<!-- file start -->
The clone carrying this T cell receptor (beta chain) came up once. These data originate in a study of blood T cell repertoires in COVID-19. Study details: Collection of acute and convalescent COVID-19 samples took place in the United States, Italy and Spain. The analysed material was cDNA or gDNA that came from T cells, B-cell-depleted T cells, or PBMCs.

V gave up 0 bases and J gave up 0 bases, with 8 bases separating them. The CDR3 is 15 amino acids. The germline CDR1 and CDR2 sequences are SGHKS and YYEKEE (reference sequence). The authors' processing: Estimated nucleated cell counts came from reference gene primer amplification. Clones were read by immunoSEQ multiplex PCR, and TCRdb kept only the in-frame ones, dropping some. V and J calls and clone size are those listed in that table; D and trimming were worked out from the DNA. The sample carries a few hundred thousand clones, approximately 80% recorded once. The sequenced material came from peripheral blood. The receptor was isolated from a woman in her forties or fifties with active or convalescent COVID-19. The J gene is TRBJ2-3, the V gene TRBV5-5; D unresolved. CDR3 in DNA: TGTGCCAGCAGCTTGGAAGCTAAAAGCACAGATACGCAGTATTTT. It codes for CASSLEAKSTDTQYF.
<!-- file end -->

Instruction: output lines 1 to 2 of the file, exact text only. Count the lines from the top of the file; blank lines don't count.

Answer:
The clone carrying this T cell receptor (beta chain) came up once. These data originate in a study of blood T cell repertoires in COVID-19. Study details: Collection of acute and convalescent COVID-19 samples took place in the United States, Italy and Spain. The analysed material was cDNA or gDNA that came from T cells, B-cell-depleted T cells, or PBMCs.

V gave up 0 bases and J gave up 0 bases, with 8 bases separating them. The CDR3 is 15 amino acids. The germline CDR1 and CDR2 sequences are SGHKS and YYEKEE (reference sequence). The authors' processing: Estimated nucleated cell counts came from reference gene primer amplification. Clones were read by immunoSEQ multiplex PCR, and TCRdb kept only the in-frame ones, dropping some. V and J calls and clone size are those listed in that table; D and trimming were worked out from the DNA. The sample carries a few hundred thousand clones, approximately 80% recorded once. The sequenced material came from peripheral blood. The receptor was isolated from a woman in her forties or fifties with active or convalescent COVID-19. The J gene is TRBJ2-3, the V gene TRBV5-5; D unresolved. CDR3 in DNA: TGTGCCAGCAGCTTGGAAGCTAAAAGCACAGATACGCAGTATTTT. It codes for CASSLEAKSTDTQYF.